The Wildlife Trusts’ Living Landscape vision takes a landscape-scale approach to conserving nature in the UK. This involves enlarging, improving and joining up areas of land to create a connected ecological network across the UK, for the benefit of both wildlife and people.
Dramatic losses and declines
In recent history, our landscapes have seen dramatic losses and declines. Habitats that once stretched for miles now exist as small, isolated fragments surrounded by a landscape often inhospitable to wildlife, dominated by intensive agriculture and urban development. Towns and cities, busy roads and railways all make it difficult for wildlife to move between safe havens.
Nature can't exist in a box
The nature reserves we manage are unique and special havens, alive with plants, birds, mammals and insects, and we will continue to protect these valued wildlife habitats. But reserves alone are not enough - nature can’t exist in a box. Wildlife needs room to move, especially in the face of climate change. Forecasts predict that climate change in the next 50 years will force wildlife to shift 250 miles north if it is to remain in the same temperature range as that in which it lives today.
To allow wildlife to disperse through the countryside we are working to restore, recreate and reconnect habitats on a landscape scale, creating A Living Landscape across the UK. The Wildlife Trusts are championing and partly undertaking this work through our Living Landscape conservation schemes.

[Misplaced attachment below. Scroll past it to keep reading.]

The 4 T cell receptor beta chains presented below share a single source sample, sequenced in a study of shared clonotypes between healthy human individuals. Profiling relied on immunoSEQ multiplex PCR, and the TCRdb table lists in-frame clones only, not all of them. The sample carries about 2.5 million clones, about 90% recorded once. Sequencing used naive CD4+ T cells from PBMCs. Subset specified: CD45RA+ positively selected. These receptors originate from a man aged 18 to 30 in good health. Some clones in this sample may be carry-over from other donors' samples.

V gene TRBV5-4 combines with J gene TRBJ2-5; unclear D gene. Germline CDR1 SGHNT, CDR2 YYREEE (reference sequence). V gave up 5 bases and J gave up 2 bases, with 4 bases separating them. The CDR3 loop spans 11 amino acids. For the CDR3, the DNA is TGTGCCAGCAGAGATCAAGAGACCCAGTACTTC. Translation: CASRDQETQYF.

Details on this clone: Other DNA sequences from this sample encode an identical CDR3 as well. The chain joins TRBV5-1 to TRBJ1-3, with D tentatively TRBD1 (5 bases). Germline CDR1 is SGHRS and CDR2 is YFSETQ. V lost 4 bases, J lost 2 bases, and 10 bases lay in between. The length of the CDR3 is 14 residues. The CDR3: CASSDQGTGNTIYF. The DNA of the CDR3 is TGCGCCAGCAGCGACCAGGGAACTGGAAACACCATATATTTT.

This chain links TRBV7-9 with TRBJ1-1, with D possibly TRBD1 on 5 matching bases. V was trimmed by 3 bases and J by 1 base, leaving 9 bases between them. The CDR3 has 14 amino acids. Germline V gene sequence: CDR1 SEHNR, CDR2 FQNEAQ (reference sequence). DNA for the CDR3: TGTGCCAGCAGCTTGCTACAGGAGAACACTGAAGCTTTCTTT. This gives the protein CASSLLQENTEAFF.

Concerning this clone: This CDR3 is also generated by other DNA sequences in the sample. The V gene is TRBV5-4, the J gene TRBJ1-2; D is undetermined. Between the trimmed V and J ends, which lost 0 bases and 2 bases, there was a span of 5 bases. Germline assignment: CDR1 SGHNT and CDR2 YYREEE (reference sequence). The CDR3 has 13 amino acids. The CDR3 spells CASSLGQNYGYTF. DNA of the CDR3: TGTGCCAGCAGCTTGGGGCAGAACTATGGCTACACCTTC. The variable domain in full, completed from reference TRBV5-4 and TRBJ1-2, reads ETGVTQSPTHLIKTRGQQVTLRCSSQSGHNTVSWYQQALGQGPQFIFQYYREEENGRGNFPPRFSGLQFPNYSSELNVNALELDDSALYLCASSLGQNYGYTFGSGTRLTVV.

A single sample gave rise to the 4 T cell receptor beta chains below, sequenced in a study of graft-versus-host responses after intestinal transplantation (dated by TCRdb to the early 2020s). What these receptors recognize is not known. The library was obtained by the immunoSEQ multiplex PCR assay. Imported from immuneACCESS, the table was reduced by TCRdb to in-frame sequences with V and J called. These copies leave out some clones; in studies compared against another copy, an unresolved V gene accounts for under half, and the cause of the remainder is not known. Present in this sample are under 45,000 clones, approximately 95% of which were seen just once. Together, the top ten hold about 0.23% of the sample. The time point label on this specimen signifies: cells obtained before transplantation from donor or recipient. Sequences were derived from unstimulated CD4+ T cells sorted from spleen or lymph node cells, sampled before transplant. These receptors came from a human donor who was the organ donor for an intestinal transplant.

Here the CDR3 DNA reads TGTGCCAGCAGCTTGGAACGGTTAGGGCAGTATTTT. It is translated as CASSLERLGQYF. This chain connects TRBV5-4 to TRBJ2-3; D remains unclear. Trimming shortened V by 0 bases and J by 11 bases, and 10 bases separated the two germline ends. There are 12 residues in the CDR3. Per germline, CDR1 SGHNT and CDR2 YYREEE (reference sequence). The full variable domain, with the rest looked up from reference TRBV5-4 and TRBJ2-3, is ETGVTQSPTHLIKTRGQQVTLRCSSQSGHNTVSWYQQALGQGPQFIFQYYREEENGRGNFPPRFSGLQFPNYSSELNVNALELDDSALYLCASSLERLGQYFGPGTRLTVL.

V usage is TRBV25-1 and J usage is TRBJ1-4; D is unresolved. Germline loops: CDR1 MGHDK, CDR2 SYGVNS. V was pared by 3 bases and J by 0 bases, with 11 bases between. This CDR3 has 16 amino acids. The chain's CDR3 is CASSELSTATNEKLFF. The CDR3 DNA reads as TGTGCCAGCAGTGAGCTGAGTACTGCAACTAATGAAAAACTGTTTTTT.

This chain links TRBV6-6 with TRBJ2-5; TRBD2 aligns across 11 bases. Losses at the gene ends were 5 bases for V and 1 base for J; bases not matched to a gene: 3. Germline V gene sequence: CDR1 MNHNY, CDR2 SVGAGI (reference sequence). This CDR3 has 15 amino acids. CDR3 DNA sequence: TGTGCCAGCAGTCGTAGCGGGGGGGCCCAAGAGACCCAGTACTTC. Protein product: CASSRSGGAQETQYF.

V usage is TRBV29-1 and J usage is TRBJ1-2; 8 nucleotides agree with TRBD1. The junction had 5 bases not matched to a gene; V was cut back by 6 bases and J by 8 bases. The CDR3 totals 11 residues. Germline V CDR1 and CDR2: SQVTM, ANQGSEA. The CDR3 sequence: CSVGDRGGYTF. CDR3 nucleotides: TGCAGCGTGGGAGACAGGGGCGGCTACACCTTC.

Each Living Landscape scheme consists of:
Core areas of high quality wildlife habitat
Often these will be protected areas, nature reserves, Sites of Special Scientific Interest (SSSIs) etc. These are the vital sanctuaries from which wildlife will be able to re-emerge into the wider landscape once it is restored.
Connections between core areas
Continuous corridors of suitable habitat, such as river valleys or diverse hedgerows, act as ‘wildlife highways’ allowing species to travel through areas disturbed by human influence as they disperse through the landscape to find suitable living conditions – this is even more important in the face of climate change.
Habitats can also be connected by a series of stepping stones, rather than a large swath of continuous habitat. Stepping stones are smaller, unconnected natural areas, pockets of protected land that act as stop-off points for wildlife on the move – for example a series of copses in open grassland.
Permeability across the whole landscape
Land between the core areas and connecting habitats needs be more accessible to wildlife. It may not all be pristine habitat but we can make changes to the way that land is managed so that it is easier for wildlife to move through and re-colonise the landscape.
It is also important that we manage the wider countryside more sustainably so that we can continue to benefit from the essential ecosystem services provided by the natural environment. Creating A Living Landscape will help to maintain and enhance the natural processes that provide us with essentials such as clean air and water, healthy soils, food and flood management.
What We Do
There are a range of mechanisms for delivering landscape-scale conservation, such as acquiring new land, advising farmers and landowners, working with business and influencing national policy. Click here to find out more about what we do.
How you can get involved
Creating A Living Landscape will also help to reconnect people with the natural world, providing accessible greenspace and ensuring that wildlife is part of everyone’s everyday lives. People are key to achieving A Living Landscape and if you are interested there are lots of ways that you get involved. Click here to find out more about how you can get involved.